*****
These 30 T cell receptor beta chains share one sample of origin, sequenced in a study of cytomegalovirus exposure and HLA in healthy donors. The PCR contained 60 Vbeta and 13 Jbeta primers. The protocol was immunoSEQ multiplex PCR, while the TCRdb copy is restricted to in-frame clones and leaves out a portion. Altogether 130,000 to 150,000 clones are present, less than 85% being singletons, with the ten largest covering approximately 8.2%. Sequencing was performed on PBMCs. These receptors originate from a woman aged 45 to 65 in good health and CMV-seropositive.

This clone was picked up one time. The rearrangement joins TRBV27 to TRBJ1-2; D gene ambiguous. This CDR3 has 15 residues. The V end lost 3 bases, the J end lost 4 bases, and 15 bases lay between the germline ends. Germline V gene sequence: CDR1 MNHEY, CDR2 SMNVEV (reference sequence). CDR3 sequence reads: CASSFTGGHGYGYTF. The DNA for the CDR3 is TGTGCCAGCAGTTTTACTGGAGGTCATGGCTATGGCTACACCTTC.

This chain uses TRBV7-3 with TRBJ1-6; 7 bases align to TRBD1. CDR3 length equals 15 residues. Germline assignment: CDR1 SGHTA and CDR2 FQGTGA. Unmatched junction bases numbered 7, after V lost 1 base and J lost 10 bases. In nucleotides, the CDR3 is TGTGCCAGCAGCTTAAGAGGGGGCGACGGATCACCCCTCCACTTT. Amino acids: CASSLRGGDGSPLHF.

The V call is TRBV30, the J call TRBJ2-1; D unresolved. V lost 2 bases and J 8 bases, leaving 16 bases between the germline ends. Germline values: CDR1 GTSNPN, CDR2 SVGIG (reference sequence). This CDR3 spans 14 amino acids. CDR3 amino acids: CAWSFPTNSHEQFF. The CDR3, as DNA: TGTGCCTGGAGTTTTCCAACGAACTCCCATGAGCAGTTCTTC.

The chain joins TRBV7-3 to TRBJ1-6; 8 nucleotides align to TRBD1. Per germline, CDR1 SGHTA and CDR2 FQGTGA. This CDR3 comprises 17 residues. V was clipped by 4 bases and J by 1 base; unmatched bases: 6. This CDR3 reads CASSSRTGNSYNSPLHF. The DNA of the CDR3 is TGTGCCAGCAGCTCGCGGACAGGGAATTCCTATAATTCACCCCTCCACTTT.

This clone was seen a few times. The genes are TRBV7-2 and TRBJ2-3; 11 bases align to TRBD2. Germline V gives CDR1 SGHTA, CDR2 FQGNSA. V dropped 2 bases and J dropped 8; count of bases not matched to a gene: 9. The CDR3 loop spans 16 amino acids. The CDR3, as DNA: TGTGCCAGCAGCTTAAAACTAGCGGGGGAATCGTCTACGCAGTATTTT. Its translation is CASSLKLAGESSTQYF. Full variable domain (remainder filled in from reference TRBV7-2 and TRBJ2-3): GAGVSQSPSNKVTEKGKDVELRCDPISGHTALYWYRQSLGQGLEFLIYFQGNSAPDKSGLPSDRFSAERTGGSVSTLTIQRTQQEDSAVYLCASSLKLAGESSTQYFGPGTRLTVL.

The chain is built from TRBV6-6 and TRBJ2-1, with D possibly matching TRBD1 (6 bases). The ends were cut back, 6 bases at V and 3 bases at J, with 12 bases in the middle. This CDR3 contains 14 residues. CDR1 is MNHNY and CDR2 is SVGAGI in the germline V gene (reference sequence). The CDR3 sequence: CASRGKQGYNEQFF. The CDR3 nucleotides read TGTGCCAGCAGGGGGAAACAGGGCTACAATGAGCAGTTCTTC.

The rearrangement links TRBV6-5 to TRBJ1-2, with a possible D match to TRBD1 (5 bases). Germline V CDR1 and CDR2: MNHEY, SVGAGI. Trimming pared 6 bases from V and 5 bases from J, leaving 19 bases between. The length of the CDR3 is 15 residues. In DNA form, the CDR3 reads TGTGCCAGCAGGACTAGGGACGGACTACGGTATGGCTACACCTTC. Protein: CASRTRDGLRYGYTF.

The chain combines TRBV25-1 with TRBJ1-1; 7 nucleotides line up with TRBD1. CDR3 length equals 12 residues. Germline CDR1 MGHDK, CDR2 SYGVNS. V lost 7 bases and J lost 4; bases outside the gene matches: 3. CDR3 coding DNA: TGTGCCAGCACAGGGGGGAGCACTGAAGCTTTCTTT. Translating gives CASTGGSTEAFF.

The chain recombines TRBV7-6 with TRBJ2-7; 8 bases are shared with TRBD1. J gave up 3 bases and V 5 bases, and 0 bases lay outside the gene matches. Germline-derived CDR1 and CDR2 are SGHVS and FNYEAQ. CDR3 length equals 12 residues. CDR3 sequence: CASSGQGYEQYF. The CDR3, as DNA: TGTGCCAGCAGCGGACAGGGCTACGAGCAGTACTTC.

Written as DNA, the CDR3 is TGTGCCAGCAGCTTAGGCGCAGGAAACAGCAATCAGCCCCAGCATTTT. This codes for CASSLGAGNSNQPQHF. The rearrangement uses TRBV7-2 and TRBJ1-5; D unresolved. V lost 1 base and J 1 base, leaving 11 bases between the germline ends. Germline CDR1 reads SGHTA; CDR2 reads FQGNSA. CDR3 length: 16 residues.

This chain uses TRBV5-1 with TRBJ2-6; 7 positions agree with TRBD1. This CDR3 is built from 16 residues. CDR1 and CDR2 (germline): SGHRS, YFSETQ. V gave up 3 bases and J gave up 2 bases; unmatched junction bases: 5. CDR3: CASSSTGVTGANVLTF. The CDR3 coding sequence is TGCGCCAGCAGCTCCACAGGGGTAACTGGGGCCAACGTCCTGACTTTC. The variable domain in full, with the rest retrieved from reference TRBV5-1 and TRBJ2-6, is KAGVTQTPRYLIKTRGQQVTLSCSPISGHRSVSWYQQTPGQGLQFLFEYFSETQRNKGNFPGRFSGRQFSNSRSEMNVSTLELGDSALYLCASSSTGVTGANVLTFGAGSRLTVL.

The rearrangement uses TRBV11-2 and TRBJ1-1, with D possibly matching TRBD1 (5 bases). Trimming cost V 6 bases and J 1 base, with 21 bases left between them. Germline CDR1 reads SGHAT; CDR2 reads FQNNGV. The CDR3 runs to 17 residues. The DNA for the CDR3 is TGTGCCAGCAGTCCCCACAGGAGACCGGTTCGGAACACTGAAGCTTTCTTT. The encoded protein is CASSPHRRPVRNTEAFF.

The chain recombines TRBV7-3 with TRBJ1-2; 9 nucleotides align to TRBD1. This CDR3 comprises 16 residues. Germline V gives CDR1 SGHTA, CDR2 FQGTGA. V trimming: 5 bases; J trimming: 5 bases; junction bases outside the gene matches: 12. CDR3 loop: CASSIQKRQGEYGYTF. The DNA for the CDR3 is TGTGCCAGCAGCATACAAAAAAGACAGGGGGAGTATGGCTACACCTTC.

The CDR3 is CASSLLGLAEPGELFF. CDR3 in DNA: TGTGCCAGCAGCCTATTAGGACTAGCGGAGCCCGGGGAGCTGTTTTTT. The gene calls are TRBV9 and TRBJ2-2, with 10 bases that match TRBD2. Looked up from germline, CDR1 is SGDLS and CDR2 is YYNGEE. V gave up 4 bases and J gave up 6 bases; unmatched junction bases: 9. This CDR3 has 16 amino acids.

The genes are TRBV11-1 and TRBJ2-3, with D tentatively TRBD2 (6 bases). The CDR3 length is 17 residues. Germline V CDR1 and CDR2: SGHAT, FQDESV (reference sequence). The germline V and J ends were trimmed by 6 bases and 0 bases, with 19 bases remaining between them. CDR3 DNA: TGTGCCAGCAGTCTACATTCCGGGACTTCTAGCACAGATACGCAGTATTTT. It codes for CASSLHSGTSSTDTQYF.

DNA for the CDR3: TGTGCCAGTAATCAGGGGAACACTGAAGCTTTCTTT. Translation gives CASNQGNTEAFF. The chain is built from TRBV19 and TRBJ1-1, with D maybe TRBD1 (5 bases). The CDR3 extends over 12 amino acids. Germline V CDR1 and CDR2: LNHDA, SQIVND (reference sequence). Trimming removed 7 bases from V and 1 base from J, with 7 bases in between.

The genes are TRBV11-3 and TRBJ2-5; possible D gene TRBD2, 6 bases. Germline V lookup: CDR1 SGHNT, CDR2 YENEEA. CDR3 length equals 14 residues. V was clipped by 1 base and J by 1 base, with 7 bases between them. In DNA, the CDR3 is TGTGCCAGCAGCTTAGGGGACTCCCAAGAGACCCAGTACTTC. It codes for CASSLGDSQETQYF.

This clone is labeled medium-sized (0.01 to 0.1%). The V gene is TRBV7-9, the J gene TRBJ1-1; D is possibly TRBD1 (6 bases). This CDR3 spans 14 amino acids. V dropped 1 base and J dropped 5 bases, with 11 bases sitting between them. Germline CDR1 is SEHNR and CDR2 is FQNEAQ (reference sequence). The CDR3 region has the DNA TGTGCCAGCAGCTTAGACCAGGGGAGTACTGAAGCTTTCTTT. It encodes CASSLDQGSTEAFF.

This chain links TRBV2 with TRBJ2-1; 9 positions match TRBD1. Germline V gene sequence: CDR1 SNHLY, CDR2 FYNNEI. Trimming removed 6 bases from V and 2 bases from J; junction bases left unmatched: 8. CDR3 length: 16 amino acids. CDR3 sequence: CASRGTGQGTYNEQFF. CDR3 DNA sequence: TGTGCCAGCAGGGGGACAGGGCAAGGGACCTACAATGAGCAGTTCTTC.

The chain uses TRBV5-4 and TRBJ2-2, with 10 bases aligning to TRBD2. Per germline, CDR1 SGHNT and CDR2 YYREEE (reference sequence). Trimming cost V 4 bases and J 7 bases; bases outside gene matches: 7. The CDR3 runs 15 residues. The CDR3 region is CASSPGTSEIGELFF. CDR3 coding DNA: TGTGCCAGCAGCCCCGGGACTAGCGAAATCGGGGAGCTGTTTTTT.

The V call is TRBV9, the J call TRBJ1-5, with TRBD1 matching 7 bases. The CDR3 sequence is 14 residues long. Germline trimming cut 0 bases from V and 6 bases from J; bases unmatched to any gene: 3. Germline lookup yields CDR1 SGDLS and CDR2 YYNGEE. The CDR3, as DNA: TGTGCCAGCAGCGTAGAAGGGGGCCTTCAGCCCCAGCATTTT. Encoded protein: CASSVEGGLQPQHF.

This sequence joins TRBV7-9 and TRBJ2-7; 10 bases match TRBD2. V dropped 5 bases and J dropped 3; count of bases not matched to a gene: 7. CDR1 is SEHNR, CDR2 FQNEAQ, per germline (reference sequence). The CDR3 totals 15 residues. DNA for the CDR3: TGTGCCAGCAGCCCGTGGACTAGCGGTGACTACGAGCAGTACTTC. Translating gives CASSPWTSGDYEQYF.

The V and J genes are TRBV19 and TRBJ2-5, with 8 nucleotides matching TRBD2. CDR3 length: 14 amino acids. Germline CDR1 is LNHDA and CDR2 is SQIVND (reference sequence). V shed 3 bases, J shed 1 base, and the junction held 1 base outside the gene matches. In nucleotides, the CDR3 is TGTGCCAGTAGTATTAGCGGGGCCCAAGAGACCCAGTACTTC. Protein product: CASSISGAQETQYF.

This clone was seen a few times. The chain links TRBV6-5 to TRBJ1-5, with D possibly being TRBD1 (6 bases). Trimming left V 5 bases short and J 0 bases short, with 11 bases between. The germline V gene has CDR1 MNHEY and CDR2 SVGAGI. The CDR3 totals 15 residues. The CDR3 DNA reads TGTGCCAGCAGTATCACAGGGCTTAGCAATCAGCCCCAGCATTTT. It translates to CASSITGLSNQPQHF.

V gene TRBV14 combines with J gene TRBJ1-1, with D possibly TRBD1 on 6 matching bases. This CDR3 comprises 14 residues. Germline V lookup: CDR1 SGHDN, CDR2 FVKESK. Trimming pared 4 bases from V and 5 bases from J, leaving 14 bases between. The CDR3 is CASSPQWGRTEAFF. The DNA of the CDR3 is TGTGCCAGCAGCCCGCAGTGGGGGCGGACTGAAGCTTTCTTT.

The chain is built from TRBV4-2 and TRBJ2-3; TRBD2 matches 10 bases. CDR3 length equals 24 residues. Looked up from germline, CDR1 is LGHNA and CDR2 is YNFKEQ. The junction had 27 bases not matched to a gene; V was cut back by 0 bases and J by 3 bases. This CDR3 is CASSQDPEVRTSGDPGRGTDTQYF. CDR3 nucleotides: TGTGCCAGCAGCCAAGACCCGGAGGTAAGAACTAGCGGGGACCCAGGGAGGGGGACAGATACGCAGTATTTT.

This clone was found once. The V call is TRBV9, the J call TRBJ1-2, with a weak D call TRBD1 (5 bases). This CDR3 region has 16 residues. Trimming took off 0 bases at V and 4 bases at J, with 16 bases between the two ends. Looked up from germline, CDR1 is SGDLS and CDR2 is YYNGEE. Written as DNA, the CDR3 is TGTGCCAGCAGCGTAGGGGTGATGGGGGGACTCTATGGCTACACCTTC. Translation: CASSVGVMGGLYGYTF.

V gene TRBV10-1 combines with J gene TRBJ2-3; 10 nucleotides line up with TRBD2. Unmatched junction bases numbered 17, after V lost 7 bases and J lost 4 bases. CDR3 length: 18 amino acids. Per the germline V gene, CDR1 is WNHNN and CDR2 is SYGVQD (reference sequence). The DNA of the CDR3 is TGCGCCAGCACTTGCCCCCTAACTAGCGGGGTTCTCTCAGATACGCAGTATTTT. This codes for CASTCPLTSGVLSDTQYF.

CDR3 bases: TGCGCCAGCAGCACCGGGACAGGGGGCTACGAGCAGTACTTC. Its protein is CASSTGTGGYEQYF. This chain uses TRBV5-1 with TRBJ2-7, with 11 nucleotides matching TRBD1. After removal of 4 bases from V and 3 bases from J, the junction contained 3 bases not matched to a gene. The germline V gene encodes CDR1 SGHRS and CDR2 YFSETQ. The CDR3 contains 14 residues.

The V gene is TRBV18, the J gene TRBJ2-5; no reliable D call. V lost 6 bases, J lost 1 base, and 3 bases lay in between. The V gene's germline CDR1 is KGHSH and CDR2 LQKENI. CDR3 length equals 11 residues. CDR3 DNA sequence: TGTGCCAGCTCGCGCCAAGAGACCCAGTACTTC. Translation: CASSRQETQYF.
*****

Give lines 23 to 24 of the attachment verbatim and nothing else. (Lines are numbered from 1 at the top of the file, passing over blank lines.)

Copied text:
This sequence joins TRBV7-9 and TRBJ2-7; 10 bases match TRBD2. V dropped 5 bases and J dropped 3; count of bases not matched to a gene: 7. CDR1 is SEHNR, CDR2 FQNEAQ, per germline (reference sequence). The CDR3 totals 15 residues. DNA for the CDR3: TGTGCCAGCAGCCCGTGGACTAGCGGTGACTACGAGCAGTACTTC. Translating gives CASSPWTSGDYEQYF.

The V and J genes are TRBV19 and TRBJ2-5, with 8 nucleotides matching TRBD2. CDR3 length: 14 amino acids. Germline CDR1 is LNHDA and CDR2 is SQIVND (reference sequence). V shed 3 bases, J shed 1 base, and the junction held 1 base outside the gene matches. In nucleotides, the CDR3 is TGTGCCAGTAGTATTAGCGGGGCCCAAGAGACCCAGTACTTC. Protein product: CASSISGAQETQYF.